Building up a team, interviewing people, on-boarding new designers, figuring things out together and learning from an amazing bunch of people. Ultimately, seeing those individuals thrive each in their own unique way and watching them becoming better than I could ever be is the best feeling ever.

The same way I gained someone’s trust, I’m trying to give mine to others too.

But it’s not all unicorns and rainbows. Actually most days are sprinkled with some frictions.

Designers are probably the most challenging professionals to work with. Add a designer hostile environment on top of that and you can expect the unexpected.

Tough 1:1’s, big egos, disagreements, unrealistic expectations, having people to resign and leave are very stressful and emotional. Resolving conflicts between designers. Resolving conflicts between product managers. Resolving conflicts between engineers. Resolving conflicts between Product and Engineering caused by designers. All of this pushed me over the edges of my capacities dozens of times, but it is also the number one thing why I’m still here.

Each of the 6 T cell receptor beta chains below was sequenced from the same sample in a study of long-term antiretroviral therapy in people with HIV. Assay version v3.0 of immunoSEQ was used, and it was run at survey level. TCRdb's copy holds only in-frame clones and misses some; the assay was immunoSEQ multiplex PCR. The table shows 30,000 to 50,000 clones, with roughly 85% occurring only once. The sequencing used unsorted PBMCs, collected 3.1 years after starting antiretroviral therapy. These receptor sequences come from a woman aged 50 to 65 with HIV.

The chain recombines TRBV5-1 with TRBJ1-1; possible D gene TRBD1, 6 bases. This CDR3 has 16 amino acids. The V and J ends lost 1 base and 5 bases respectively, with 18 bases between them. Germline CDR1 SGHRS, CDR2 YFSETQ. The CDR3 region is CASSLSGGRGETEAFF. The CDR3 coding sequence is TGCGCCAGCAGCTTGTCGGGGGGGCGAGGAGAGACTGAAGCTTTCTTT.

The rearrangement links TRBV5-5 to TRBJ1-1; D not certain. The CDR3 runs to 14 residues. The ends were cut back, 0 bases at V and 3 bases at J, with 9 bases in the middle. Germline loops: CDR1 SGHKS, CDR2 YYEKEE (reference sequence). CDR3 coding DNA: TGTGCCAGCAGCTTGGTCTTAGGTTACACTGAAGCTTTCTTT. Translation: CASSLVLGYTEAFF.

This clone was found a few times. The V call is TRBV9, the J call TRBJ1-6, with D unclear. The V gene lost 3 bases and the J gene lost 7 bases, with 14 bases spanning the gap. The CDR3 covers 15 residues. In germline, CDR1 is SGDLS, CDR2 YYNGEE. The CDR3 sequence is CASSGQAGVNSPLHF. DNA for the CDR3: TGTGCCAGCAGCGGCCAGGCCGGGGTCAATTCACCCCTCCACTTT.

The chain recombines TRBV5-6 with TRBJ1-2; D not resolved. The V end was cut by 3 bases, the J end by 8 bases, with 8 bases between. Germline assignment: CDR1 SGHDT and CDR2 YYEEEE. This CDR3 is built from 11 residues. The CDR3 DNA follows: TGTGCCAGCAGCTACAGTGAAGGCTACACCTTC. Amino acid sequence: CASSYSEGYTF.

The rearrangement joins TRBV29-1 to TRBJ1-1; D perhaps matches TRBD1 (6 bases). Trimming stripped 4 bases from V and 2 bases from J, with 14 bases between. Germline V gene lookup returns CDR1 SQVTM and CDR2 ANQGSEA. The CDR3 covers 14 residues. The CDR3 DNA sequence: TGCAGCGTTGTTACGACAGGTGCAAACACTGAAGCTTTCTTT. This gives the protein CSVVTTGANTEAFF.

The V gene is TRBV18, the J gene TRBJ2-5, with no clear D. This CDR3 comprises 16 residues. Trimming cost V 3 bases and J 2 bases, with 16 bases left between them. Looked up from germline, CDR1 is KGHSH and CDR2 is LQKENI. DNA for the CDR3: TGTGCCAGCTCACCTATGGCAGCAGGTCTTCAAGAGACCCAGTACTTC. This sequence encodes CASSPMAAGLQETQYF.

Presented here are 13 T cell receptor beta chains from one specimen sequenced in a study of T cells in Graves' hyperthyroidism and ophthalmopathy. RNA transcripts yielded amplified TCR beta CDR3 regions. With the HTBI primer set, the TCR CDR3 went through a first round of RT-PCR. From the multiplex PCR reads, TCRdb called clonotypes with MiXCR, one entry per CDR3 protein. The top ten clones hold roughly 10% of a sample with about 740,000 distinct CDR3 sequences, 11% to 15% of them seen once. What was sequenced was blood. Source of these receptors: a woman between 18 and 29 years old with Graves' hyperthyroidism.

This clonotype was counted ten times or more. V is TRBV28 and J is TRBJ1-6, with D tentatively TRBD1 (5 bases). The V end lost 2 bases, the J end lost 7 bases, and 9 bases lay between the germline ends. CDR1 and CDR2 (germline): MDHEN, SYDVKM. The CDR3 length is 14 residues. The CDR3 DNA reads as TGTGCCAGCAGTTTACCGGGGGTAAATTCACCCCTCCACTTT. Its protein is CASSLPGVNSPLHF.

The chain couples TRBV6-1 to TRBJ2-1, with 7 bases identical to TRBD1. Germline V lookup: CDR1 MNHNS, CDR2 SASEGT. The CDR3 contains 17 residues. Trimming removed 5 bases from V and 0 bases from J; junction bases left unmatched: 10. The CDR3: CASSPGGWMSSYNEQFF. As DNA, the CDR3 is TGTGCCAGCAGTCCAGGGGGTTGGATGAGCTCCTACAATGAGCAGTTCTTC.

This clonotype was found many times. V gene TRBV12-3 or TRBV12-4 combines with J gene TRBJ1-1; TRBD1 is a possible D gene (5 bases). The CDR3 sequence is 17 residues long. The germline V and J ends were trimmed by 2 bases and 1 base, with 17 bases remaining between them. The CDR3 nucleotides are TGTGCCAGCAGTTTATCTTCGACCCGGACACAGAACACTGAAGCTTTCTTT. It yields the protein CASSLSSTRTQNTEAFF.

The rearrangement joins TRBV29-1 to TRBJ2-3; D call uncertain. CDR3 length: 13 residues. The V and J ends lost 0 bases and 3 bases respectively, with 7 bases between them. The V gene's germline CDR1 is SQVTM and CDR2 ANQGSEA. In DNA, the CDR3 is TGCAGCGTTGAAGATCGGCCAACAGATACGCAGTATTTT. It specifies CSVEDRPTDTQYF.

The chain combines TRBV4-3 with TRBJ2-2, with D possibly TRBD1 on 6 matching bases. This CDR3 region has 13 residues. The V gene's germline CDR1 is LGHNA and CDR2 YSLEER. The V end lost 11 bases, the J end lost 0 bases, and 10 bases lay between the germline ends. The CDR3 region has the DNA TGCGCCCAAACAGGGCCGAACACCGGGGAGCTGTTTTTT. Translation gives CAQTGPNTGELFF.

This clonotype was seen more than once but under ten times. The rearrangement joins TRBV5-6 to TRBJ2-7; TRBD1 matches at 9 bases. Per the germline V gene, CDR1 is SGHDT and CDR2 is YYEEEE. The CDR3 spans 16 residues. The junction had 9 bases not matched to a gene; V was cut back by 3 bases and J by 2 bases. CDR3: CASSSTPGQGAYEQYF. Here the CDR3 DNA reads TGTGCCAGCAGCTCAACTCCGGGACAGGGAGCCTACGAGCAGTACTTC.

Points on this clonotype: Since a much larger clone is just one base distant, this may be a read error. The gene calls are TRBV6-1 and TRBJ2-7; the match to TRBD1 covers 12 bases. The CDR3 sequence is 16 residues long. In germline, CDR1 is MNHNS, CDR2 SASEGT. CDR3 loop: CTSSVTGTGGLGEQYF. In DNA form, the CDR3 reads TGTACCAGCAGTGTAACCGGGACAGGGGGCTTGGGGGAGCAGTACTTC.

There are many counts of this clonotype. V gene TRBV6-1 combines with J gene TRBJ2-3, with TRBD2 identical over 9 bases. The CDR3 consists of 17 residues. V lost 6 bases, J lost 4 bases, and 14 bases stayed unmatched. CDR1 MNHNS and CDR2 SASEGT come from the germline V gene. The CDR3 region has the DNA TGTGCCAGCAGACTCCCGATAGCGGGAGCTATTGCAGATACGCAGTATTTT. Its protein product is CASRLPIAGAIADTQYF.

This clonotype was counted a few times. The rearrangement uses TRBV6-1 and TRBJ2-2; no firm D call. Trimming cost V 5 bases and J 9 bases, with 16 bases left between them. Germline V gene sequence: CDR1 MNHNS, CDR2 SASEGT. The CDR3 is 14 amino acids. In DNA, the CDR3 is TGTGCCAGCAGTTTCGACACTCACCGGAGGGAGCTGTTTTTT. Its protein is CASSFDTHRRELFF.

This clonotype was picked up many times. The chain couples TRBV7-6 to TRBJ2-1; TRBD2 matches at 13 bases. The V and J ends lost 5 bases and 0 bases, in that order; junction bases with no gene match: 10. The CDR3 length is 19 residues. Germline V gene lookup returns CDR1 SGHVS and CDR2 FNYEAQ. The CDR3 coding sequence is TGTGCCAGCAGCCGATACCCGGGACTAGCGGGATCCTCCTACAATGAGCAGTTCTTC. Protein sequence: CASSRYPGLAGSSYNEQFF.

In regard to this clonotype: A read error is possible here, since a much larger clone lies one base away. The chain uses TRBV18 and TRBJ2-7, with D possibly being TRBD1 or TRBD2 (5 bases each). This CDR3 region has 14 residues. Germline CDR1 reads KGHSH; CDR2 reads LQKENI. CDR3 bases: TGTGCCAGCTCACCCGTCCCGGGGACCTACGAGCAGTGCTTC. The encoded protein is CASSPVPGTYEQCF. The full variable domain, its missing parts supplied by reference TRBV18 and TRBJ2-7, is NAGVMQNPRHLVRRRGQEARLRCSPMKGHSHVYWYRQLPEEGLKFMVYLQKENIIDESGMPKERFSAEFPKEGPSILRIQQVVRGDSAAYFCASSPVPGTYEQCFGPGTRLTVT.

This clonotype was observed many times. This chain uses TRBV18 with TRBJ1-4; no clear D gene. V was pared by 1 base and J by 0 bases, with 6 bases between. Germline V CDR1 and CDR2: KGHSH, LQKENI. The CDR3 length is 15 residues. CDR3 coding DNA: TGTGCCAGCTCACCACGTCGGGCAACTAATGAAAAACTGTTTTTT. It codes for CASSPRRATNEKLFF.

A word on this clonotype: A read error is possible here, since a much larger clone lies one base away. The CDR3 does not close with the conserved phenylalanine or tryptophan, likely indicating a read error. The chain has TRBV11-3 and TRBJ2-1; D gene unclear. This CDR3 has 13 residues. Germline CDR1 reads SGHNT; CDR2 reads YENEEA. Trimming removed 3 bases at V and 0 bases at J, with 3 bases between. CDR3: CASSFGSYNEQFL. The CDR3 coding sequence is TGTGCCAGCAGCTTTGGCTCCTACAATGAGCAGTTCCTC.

Even though one of the most popular writer at the moment Yuval Harari in his latest book points out how biotech, alongside with infotech, is the most important industry of this century, it seems that biotechnology didn’t gain much popularity in the last 5 years. If we exclude sensationalistic CRISPR titles popping up in the news here and there, there’s no much buzz around it in popular culture and tech community in general.

This veil of obscurity doesn’t make any sense since the biotech industry has great potential, for example to destroy cancer. But from the inside it looks like a lot of efforts goes into keeping it under the radar. I tried to understand why is this so and here are some of my thoughts.

Biotech Is Hard